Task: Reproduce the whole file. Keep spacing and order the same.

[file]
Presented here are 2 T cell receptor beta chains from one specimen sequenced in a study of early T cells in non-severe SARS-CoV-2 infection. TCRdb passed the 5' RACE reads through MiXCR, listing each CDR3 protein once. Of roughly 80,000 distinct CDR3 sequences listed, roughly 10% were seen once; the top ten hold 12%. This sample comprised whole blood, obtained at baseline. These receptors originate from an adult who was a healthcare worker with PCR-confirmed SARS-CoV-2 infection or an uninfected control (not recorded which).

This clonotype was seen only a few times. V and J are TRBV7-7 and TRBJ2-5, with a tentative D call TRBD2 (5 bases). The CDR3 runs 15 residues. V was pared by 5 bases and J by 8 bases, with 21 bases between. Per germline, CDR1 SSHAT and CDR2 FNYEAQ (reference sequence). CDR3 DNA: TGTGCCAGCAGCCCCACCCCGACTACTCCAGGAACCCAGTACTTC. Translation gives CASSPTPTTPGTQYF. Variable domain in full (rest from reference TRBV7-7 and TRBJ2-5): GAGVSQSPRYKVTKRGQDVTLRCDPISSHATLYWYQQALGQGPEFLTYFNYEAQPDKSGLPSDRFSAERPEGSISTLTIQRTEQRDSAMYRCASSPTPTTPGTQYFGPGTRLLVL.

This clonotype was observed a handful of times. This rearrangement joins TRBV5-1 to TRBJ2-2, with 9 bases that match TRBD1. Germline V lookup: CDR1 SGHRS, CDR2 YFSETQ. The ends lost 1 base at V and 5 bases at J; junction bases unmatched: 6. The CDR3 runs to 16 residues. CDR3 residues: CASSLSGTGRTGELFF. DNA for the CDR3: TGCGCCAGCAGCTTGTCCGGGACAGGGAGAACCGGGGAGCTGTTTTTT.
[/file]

Presented here are 2 T cell receptor beta chains from one specimen sequenced in a study of early T cells in non-severe SARS-CoV-2 infection. TCRdb passed the 5' RACE reads through MiXCR, listing each CDR3 protein once. Of roughly 80,000 distinct CDR3 sequences listed, roughly 10% were seen once; the top ten hold 12%. This sample comprised whole blood, obtained at baseline. These receptors originate from an adult who was a healthcare worker with PCR-confirmed SARS-CoV-2 infection or an uninfected control (not recorded which).

This clonotype was seen only a few times. V and J are TRBV7-7 and TRBJ2-5, with a tentative D call TRBD2 (5 bases). The CDR3 runs 15 residues. V was pared by 5 bases and J by 8 bases, with 21 bases between. Per germline, CDR1 SSHAT and CDR2 FNYEAQ (reference sequence). CDR3 DNA: TGTGCCAGCAGCCCCACCCCGACTACTCCAGGAACCCAGTACTTC. Translation gives CASSPTPTTPGTQYF. Variable domain in full (rest from reference TRBV7-7 and TRBJ2-5): GAGVSQSPRYKVTKRGQDVTLRCDPISSHATLYWYQQALGQGPEFLTYFNYEAQPDKSGLPSDRFSAERPEGSISTLTIQRTEQRDSAMYRCASSPTPTTPGTQYFGPGTRLLVL.

This clonotype was observed a handful of times. This rearrangement joins TRBV5-1 to TRBJ2-2, with 9 bases that match TRBD1. Germline V lookup: CDR1 SGHRS, CDR2 YFSETQ. The ends lost 1 base at V and 5 bases at J; junction bases unmatched: 6. The CDR3 runs to 16 residues. CDR3 residues: CASSLSGTGRTGELFF. DNA for the CDR3: TGCGCCAGCAGCTTGTCCGGGACAGGGAGAACCGGGGAGCTGTTTTTT.